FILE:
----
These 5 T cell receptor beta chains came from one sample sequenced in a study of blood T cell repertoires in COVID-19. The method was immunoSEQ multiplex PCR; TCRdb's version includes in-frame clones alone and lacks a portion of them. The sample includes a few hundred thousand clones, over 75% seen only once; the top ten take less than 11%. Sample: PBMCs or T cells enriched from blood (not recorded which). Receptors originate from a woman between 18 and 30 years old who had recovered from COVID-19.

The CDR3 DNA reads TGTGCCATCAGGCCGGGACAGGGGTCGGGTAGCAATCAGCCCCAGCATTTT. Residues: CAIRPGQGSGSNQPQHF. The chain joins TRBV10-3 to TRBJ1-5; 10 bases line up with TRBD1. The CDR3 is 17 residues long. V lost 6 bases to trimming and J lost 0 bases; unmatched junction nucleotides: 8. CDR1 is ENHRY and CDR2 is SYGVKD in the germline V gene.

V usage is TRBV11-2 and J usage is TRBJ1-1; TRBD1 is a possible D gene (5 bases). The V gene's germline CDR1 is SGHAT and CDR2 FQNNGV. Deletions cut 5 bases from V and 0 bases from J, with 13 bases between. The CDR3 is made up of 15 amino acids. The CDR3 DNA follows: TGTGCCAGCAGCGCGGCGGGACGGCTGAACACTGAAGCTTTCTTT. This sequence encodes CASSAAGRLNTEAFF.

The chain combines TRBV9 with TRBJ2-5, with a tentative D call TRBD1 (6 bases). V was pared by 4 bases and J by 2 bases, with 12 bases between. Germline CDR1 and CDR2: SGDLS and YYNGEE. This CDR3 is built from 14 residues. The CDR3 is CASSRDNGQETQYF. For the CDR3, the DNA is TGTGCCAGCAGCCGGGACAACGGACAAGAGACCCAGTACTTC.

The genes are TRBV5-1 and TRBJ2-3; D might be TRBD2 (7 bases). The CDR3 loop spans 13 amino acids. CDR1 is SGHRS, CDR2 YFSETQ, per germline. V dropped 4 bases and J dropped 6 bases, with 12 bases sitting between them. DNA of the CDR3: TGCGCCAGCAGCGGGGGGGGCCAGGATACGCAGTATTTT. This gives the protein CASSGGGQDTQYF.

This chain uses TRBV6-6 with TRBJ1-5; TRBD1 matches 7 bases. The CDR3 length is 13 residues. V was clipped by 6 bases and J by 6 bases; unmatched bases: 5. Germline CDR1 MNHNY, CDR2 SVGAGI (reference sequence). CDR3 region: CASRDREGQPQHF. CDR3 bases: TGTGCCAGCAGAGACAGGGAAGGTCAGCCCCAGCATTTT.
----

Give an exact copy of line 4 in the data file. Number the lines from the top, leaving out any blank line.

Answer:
The chain combines TRBV9 with TRBJ2-5, with a tentative D call TRBD1 (6 bases). V was pared by 4 bases and J by 2 bases, with 12 bases between. Germline CDR1 and CDR2: SGDLS and YYNGEE. This CDR3 is built from 14 residues. The CDR3 is CASSRDNGQETQYF. For the CDR3, the DNA is TGTGCCAGCAGCCGGGACAACGGACAAGAGACCCAGTACTTC.